A QUICK check suggests this car uses a variant of the Aisin AZ6 gearbox, that is supposedly is also used on cars like the Honda S2000 , Miata, Silvia S15, RX8, for example, that have been used with well over 600hp – seems some folks are looking at parts interchangability to get around that weak geartrain (some versions supposedly used in the S2000, Miata, Silvia S15, RX8, for example) – might be something worth checking up on in some of the relevant forums? Some differences may be separate/integral bellhousings, gearbox mounts, clutch setup, gear lever position, speedo' drive if used, etc. With a light, lower torque car like yours it is certainly possible the gear train is designed for low parasitic drag compared to the same basic 'box used in a heavier, higher torque cars and a swap out may be relatively easy. It 'may' also open up some gearing options for better use of the power for the track? My thinking is that if you can sort out something that fits the OEM housing, or is close, it makes it MUCH easier than fitting a larger gearbox that may need tunnel relieving, gear lever relocation, release bearing and bellhousing re-working, input and/or output shafts changed, etc.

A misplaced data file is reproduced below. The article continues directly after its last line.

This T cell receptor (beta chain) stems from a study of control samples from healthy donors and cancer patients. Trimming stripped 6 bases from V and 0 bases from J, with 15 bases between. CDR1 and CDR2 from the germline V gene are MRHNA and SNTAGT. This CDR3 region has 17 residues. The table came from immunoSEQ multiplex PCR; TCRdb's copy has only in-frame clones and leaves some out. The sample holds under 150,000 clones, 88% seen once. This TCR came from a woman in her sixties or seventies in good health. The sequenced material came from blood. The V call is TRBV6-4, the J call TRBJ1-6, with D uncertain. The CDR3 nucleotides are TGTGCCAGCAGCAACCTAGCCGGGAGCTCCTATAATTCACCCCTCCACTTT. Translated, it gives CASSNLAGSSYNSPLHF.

But it might not… Good luck!

  5. Looking forward to how you guys solve your gearbox issues..
    I can't wait until I get a little bit more money together so I can start putting the new things I've learned from these courses to the test! (Gotta fix that torque curve a little bit on my own 86)

  6. Maybe someday the cost of tuning parts screens ecu's sensors will come down. Damn $800 and they tried to drive down the cost. I almost have that much money tied up in my whole cars ECU and Standalone setup. . Granted it is megasquirt 1 converted to megasquirt 2 with junkyard parts to finish the build. Lol

  7. I have an interesting issue with a 230hp frs every gear i can shift as fast as i can but when i go from 3rd to 4th quickly it grinds a bit while still slotting in.

  8. I’m really looking forward to adding my haltec dash to my elite 2500 in my r32. I ordered mine the moment it was released. Very excited about it. I’m also currently watching the ms3pro worked example training. You guys are a wealth of knowledge. Where were you 10 years ago when I was setting up megasquirt 3 in my 280z? Haha what I have learned from you guys would have saved a ton of time. Thanks guys keep up the great work!